Clothes dryer

My first clue that things were not quite right with my clothes dryer—suddenly, it was taking forever to get anything dry! I’d check and re-check the lint trap, so that wasn’t the problem. Turns out it was all kinds of lint that had been trapped, behind the trap farther inside the machine. And in the dryer vent line.

My laundry appliances are stacked so pulling the dryer down to get into those areas from the back was not at all practical. And that’s when in desperation I ordered a VaccuFlex kit. I removed the lint trap and stuck that hose all the way into that area. It was amazing. Shark nearly filled itself before I stopped pulling out lint balls. Then I went outdoors to vacuum through the outside of the dryer vent. And that fixed the problem.

 

Simple tool cleans where no vacuum has gone before

Clogged sink

Warning: You must attach VaccuFlex to a wet-dry vacuum to perform this household rescue. Shark vacuums are NOT wet-dry! This Vacmaster is an excellent wet-dry vacuum, which would work well for this.

If you have a hopelessly clogged sink, it’s possible that you can quickly clear that clog with VaccuFlex attached to a wet-dry vacuum. Video demonstration here.

 

 Photos: VaccuFlex.com

There are so many other ways VaccuFlex has made my life easier—cleaning out air returns, condensate lines, p-traps, and HVAC systems to name a few.

Such a great invention!


You may also enjoy:

Absolutely the Best Window Cleaning Tips Ever

In a Pinch, You Can Use This for That

How to Make Your Own Powerful Tub and Shower Cleaners

 


We are a participant in the Amazon Services LLC Associates Program, an affiliate advertising program. As an Amazon Associate, we earn from qualifying purchases by linking to Amazon affiliated sites.

 

 

How to Clean a Shark Vacuum and Its Filters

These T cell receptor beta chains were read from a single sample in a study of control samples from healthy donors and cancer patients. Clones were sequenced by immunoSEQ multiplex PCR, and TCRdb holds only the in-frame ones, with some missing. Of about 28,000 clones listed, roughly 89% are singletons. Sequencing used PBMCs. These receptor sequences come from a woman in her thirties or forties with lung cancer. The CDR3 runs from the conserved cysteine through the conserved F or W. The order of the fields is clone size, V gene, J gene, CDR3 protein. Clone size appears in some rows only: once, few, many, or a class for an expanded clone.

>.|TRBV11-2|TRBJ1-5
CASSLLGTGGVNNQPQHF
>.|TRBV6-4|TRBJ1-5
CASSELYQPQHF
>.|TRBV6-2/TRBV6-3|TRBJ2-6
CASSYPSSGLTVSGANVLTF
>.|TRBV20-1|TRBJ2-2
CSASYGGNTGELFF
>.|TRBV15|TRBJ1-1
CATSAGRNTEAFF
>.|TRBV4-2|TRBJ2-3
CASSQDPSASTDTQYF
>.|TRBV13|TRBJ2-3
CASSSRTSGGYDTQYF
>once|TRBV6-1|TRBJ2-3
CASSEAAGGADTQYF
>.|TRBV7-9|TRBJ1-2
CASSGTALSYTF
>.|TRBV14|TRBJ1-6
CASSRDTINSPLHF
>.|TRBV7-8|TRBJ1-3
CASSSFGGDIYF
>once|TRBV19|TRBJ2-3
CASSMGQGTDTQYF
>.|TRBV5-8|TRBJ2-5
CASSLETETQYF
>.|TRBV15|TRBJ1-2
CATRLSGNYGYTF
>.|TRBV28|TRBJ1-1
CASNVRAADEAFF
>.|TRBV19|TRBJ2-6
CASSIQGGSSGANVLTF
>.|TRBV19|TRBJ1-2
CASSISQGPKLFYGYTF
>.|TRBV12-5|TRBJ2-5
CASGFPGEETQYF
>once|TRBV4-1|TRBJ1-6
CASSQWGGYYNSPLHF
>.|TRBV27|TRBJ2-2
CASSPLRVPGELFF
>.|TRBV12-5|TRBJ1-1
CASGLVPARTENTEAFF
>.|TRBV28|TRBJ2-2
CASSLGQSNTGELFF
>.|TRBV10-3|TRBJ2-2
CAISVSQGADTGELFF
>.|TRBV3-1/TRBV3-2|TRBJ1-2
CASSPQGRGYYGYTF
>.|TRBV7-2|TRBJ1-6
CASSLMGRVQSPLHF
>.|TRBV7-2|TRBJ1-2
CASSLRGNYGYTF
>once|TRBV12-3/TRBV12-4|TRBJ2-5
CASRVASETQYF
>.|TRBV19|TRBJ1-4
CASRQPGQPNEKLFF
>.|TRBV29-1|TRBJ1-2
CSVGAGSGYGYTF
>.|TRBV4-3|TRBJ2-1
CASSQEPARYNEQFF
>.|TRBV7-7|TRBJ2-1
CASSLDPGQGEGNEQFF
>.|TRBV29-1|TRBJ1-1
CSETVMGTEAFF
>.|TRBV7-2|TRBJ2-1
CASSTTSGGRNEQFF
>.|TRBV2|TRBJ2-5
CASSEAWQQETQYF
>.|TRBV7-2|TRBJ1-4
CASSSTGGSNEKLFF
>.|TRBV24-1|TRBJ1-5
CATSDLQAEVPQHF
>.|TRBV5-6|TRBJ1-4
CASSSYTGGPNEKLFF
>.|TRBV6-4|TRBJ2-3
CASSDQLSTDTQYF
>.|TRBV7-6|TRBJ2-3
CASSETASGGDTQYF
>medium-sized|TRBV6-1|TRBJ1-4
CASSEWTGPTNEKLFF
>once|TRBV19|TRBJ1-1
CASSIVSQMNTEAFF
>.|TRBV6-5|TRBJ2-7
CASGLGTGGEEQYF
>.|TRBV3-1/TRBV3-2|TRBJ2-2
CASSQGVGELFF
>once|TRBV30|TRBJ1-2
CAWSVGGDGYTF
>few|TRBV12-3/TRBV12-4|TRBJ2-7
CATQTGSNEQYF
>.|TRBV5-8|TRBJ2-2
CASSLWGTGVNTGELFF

You know by now just how much I love my Shark vacuum cleaner. And given my readers’ letters and comments, I know that many of you have Sharkies, too. Now you need to how to clean a Shark so it keeps performing at top efficiency.

I love your messages. They make me smile because I understand the range of emotions that come from using a Shark vacuum for the first time—from amazement to flat out embarrassment.

Where on earth did all of this dirt and debris come from? I can’t believe what’s been lurking in my carpet!

 

Shark vacuum taken apart for cleaning

With all of the miles I’ve put on my numerous Shark vacs over the years, I’ve never had one fail. And while the manufacturer boasts that Sharks never lose suction, that is predicated on regularly cleaning Sharkie’s canister, filters, and rotating brush.

It’s right there in the owner manual, which most of us don’t think to read until we have a problem. You need to clean your Shark every three months to keep it working at top efficiency—more often with heavy use. It’s easy.

Signs Sharkie needs a bath

  • loss of suction
  • dirt being left behind
  • sounds weird like Sharkie is gasping for air
  • an unpleasant, dirty odor